"This poses an interesting question: what does Publisher 2.0 look like? The publishing world is struggling to remain relevant. Here are a few things that occurred to me as I walked around the Javits hall.1.
Publisher 2.0 is a marketing house first and foremost. The promise to authors is easy: unless you’re really good at marketing, we’ll help you market in exchange for a cut of the revenues. This would mean the publisher has a robust audience that attracts authors who simply don’t want to market themselves. The more of the marketing services an author uses, the more the publisher gets of the revenue split.
2. Publisher 2.0 is a skills house. Want your manuscript in iBooks, Kindle, and Nook, but don’t know how to do it? Publisher 2.0 has people who do the work for you, either at a set fee or a percentage of revenues if you sign with them. Want an audio book? Publisher 2.0 hooks you up and finds you a reader if you don’t feel comfortable on a mic. Want an iPhone app? Publisher 2.0 finds you a developer.
3. Publisher 2.0 is a quality check. The downside of independent publishing is the same as its upside: anyone can publish. That means books filled with garbage, with incorrect data, with grammar that would make your third grade teacher put away her 12 inch ruler and slap you upside the head with a granite yardstick. Publisher 2.0 is a quality check that has editors, correctors, and proofreaders helping do what your friends won’t: if your book sucks, you will know, and then they will help you make it better.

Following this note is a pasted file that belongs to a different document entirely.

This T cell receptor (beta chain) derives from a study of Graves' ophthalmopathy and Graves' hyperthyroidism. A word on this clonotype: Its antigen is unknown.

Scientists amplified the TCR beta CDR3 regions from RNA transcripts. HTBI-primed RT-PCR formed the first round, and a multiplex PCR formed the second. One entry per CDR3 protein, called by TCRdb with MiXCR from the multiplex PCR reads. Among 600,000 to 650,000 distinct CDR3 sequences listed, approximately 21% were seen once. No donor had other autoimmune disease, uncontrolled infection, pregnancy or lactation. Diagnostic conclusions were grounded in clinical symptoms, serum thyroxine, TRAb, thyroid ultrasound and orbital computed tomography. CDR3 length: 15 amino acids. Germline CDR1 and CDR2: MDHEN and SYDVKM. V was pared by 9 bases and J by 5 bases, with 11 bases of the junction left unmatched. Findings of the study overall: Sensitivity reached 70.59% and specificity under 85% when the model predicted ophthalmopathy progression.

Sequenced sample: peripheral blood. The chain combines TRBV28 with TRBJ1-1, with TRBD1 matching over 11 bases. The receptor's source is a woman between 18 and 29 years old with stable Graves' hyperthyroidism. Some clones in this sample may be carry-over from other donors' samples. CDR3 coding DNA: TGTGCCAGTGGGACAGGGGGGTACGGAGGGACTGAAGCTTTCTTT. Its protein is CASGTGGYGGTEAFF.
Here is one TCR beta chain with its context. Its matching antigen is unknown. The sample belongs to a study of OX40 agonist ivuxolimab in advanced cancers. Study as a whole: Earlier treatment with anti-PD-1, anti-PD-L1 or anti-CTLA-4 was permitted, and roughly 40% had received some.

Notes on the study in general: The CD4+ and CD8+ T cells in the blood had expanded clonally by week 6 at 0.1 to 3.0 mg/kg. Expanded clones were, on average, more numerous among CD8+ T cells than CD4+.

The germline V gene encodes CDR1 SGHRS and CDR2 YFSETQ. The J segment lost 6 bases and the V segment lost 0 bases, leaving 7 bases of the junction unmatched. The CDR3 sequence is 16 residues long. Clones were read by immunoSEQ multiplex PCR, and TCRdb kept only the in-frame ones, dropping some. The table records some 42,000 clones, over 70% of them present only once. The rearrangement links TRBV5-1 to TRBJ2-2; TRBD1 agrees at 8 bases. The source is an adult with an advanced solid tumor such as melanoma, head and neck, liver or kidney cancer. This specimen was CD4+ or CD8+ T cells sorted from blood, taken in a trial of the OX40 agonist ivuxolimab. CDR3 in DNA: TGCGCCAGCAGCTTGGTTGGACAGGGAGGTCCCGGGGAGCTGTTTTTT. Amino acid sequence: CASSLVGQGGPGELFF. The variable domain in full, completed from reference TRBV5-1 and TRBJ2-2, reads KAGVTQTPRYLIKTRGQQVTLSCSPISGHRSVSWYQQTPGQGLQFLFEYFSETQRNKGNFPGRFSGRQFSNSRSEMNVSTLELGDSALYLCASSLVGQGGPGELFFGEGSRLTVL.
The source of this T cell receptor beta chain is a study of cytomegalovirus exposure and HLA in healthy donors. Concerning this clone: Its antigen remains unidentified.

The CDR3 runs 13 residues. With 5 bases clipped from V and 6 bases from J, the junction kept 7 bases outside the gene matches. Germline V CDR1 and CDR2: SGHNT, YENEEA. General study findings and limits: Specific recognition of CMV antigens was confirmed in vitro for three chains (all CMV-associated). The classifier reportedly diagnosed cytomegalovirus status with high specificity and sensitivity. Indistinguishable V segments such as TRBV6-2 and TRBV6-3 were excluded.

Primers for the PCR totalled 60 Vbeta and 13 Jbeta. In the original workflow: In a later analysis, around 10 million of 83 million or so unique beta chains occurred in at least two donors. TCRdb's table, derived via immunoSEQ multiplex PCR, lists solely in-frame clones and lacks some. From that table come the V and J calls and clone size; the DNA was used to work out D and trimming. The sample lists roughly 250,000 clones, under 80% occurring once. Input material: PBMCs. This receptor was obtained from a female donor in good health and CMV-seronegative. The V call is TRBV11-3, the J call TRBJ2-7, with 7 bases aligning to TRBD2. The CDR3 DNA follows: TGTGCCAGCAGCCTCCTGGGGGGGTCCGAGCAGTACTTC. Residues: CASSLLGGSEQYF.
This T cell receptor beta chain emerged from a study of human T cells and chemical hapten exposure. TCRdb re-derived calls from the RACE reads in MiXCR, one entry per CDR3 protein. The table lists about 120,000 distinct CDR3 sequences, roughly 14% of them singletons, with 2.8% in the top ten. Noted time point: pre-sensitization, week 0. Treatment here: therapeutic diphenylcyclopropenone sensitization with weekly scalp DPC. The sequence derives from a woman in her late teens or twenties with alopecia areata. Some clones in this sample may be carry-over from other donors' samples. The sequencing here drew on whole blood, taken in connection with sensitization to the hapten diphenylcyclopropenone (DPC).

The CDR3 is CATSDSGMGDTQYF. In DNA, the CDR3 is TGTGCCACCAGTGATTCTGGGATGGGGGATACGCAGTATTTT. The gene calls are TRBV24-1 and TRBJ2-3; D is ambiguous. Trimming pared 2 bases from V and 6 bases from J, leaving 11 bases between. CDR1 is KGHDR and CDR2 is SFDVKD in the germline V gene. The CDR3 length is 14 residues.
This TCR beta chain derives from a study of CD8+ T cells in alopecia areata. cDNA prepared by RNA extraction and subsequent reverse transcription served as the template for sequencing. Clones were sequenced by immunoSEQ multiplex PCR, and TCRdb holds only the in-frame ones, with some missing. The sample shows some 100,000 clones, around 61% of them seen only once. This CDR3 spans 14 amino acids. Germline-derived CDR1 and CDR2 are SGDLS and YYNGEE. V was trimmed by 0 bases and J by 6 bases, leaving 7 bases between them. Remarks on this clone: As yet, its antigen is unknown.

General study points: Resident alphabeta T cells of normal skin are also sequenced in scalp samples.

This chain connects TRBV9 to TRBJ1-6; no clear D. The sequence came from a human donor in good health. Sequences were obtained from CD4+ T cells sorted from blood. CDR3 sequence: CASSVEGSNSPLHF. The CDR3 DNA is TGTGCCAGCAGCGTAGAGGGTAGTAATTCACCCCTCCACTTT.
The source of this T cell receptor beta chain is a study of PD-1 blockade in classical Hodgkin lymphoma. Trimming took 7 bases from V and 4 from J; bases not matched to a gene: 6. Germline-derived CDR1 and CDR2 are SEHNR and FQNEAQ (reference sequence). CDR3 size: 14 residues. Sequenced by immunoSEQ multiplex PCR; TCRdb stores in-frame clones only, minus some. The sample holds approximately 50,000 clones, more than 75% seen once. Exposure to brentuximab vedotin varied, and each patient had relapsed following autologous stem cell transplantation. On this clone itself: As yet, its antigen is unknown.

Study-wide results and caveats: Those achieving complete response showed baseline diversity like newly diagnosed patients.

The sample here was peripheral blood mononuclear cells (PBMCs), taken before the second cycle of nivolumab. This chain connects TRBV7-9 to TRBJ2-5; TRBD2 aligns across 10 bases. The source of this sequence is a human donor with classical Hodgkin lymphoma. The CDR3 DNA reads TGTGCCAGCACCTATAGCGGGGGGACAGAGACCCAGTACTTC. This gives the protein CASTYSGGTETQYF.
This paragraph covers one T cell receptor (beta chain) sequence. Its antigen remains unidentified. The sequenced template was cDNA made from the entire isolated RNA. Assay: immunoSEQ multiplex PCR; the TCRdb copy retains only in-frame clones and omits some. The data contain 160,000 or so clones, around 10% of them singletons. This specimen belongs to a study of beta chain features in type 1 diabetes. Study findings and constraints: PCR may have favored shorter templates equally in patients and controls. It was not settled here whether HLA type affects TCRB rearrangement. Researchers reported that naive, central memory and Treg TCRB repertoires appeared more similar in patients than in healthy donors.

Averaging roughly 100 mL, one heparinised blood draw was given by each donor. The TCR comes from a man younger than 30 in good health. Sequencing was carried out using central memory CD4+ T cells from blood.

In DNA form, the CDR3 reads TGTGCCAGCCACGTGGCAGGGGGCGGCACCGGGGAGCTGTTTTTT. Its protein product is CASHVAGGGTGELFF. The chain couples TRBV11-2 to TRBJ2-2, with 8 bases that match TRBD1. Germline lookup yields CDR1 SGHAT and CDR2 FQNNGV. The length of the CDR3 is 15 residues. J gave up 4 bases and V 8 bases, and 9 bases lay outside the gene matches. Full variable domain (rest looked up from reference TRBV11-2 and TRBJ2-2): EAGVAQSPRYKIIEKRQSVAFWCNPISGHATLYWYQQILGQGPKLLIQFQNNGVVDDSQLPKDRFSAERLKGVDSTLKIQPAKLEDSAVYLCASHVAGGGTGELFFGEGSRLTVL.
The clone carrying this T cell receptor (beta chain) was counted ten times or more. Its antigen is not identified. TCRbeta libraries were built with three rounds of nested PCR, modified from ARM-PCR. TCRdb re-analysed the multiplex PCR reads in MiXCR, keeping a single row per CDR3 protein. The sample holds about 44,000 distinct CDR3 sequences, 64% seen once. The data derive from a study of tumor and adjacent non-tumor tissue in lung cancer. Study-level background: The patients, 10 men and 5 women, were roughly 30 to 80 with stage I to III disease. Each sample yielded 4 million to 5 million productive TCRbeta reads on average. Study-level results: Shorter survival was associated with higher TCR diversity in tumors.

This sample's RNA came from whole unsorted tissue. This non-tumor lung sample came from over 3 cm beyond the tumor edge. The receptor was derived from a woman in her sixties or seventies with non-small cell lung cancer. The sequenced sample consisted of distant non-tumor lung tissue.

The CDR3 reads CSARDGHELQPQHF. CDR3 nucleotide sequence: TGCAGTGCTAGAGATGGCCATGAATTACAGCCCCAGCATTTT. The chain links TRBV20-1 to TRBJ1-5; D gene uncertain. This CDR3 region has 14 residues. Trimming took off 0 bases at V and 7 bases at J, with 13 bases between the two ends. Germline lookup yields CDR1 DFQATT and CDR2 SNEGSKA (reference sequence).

4. Publisher 2.0 is a service, rather than representation unless you want it. Rather than sign your rights over to them, you simply hire them like any marketing firm. It also means that they can work for a fee for service rather than be saddled with your works and vice versa. If you have the cash in hand, you can pay for the service outright, or you can take out a loan and be represented by them which is effectively what a book advance is anyway."
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